2. He was nicknamed "The Mad Hatter", due to his habit of frequently tugging at his cap while pitching.

3. Todd now operates the Todd Burns School of Baseball in Huntsville, AL.

11-Year-Old Kevin Says: If I were more into wordplay as an adolescent, I would've noticed that "Todd Burns" is not just a name, but a complete sentence as well.

Bill James Said: "Made five starts in May and June, and was hit so hard (7.62 ERA) that his ERA was shot for the season." Burns went 0-8 with a 5.08 ERA for the Rangers and Cardinals in 1993, and never pitched in the majors thereafter.

On This Date in 1993: September 11. Ben McDonald tosses a four-hitter in a 3-1 Orioles win over Bob Welch and the Athletics. Chris Hoiles hits his 24th home run in the winning cause. It's the second of four complete games that McDonald will toss in September, part of a career-high total of seven for the season.

Wednesday, September 10, 2014

#278 Chris Nabholz

About the Front: The fleur-de-lis above the "e" on Montreal's road jerseys was a fun little touch.
About the Front: Pottsville is the home of the Yuengling brewery, just by the by.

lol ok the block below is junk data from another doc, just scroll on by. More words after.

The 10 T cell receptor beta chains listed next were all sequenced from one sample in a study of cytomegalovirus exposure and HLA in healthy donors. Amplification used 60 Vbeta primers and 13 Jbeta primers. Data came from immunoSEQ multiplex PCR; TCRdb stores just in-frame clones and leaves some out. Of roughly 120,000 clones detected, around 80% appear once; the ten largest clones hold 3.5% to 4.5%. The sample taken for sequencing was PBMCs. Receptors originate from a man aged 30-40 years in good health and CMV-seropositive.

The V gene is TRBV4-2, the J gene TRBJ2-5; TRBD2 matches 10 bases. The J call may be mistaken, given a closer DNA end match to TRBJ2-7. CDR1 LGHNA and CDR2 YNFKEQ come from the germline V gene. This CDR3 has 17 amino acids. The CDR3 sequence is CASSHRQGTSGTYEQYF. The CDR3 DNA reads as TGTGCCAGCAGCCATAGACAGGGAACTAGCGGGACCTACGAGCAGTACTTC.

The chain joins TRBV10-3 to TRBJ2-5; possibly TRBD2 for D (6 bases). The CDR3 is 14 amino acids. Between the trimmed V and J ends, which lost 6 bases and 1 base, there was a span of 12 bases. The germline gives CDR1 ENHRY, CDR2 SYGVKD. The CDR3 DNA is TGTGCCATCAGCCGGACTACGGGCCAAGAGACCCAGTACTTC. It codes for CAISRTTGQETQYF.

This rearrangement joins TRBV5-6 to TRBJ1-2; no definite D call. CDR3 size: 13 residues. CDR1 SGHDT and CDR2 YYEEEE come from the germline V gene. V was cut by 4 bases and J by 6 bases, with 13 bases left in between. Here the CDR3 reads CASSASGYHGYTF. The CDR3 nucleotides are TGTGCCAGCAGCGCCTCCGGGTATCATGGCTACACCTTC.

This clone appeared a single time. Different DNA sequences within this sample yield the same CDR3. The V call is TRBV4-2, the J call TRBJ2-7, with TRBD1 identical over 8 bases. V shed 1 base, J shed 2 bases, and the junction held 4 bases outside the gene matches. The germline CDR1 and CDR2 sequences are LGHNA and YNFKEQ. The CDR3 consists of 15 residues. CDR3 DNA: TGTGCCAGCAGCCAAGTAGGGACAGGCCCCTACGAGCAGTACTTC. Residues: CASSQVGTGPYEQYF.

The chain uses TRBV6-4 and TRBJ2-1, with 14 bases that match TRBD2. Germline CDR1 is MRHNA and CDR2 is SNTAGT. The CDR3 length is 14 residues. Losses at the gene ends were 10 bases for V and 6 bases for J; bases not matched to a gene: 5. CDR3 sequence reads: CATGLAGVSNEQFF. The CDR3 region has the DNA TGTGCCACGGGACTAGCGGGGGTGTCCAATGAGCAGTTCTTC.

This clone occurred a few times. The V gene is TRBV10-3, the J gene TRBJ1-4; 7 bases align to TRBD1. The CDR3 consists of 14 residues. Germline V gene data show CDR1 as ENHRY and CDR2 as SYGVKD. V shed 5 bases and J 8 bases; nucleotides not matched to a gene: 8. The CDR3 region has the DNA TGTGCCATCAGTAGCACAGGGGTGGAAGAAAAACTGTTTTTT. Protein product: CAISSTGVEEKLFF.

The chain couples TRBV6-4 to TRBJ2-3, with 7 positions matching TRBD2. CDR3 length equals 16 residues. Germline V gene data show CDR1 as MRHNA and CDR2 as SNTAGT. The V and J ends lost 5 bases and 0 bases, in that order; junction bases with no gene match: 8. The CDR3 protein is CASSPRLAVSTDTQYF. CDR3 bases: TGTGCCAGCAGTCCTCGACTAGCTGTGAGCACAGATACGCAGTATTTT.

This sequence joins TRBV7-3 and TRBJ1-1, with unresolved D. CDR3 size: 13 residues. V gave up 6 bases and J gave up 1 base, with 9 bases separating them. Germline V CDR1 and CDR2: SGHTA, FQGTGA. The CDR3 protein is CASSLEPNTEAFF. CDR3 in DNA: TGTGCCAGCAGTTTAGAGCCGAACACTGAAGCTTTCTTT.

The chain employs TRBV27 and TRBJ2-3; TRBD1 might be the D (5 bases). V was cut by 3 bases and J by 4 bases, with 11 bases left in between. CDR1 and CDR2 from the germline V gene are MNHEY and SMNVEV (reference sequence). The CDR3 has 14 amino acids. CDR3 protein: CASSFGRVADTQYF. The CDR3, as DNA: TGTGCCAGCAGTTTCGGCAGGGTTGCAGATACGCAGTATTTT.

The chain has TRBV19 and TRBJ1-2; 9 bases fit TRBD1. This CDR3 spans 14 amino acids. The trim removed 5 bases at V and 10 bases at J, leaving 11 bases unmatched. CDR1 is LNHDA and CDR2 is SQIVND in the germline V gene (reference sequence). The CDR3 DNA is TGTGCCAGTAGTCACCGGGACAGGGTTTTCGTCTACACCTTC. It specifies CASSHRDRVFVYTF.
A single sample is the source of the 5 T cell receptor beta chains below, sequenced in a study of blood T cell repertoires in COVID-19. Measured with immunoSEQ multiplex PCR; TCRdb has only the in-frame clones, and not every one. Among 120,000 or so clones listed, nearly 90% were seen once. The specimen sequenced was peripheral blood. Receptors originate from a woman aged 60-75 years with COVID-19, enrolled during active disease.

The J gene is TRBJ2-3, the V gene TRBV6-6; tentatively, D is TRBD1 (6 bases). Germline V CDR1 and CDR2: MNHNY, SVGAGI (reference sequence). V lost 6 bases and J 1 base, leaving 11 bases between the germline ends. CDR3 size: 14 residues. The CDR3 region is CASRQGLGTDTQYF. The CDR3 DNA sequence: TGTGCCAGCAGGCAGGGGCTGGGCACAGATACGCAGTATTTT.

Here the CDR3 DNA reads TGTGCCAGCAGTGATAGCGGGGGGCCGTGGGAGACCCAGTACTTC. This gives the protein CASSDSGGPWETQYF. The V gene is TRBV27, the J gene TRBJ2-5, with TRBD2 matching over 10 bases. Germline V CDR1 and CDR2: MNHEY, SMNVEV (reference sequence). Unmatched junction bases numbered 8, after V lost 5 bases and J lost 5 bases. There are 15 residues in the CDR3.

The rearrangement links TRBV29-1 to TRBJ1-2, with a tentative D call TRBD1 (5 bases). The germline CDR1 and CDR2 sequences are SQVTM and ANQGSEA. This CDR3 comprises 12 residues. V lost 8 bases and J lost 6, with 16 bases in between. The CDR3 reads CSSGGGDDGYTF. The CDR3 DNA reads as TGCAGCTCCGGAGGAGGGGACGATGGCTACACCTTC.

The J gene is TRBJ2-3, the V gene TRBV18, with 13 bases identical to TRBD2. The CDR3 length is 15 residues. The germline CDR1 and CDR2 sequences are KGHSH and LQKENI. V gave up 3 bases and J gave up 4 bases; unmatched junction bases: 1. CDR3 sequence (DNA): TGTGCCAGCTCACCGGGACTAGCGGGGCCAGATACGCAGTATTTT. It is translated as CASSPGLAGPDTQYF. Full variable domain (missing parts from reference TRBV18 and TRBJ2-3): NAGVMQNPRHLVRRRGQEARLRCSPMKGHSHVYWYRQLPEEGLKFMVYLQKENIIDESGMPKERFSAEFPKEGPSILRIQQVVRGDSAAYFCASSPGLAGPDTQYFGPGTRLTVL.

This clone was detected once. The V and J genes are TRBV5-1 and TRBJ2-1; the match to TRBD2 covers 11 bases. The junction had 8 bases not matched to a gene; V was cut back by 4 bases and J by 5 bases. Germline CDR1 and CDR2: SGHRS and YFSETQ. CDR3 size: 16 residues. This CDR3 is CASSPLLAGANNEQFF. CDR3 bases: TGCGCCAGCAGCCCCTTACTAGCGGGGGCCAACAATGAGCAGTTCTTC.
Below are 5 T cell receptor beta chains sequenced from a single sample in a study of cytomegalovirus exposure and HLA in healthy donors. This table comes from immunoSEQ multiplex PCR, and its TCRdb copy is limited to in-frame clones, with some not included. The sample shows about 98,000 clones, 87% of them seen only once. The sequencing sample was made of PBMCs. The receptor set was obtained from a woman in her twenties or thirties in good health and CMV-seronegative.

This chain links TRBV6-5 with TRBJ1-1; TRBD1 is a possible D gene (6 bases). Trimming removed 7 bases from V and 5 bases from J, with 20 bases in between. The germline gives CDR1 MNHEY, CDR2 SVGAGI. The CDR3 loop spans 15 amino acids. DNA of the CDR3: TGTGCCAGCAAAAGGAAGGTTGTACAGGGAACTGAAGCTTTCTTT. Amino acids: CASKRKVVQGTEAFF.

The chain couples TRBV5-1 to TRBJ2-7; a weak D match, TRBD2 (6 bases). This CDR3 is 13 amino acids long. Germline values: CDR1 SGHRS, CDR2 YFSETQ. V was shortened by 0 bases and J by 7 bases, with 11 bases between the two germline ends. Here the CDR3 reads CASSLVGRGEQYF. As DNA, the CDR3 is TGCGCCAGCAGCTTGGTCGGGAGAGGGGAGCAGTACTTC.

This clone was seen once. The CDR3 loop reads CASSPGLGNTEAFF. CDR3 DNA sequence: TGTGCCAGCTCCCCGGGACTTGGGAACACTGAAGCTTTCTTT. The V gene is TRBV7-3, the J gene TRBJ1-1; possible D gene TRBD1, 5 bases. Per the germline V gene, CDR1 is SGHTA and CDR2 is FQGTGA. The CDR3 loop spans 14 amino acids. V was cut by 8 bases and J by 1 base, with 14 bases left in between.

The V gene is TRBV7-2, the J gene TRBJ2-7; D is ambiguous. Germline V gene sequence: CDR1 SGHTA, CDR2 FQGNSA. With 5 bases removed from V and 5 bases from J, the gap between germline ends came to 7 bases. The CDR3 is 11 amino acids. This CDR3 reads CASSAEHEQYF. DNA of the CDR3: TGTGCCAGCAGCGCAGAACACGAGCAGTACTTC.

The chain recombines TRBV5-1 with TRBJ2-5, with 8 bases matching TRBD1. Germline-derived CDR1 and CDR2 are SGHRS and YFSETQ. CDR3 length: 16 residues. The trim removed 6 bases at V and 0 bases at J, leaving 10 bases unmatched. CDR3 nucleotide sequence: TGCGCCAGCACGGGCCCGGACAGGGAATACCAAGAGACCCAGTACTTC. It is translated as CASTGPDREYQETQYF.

Triple Play:

1. Chris' first big league complete game was a one-hit shutout of the Mets on September 20, 1990. Tommy Herr's sixth-inning single was the only hit for New York.

2. He won all six of his starts in September of 1991, including a complete-game 6-1 decision over Houston on September 1. He limited the Astros to four hits and notched a career-best 11 strikeouts.

3. Nabholz still lives near Pottsville, where he works in mortgage and lending.

11-Year-Old Kevin Says: I didn't know that Chris played ball at Towson State University - now it's just Towson University. My father is another Towson alumnus, and I live near the campus these days.

Bill James Said: "Throws a good fastball, excellent sinker; isn't a quality pitcher and probably never will be, but wins as many as he loses." Nabholz did pitch himself out of the league by the end of 1995. He posted a 6.96 ERA in 76.1 innings with the Indians, Cubs, and Red Sox in 1994-1995, so Bill must've been on to something.

On This Date in 1993: September 10. Tony Womack debuts for the Pirates as a pinch runner in a 9-8 loss to the Rockies. He will go on to top the National League in stolen bases from 1997 through 1999, totaling 190 swipes and being caught only 28 times.

Tuesday, September 9, 2014

#277 Mark Whiten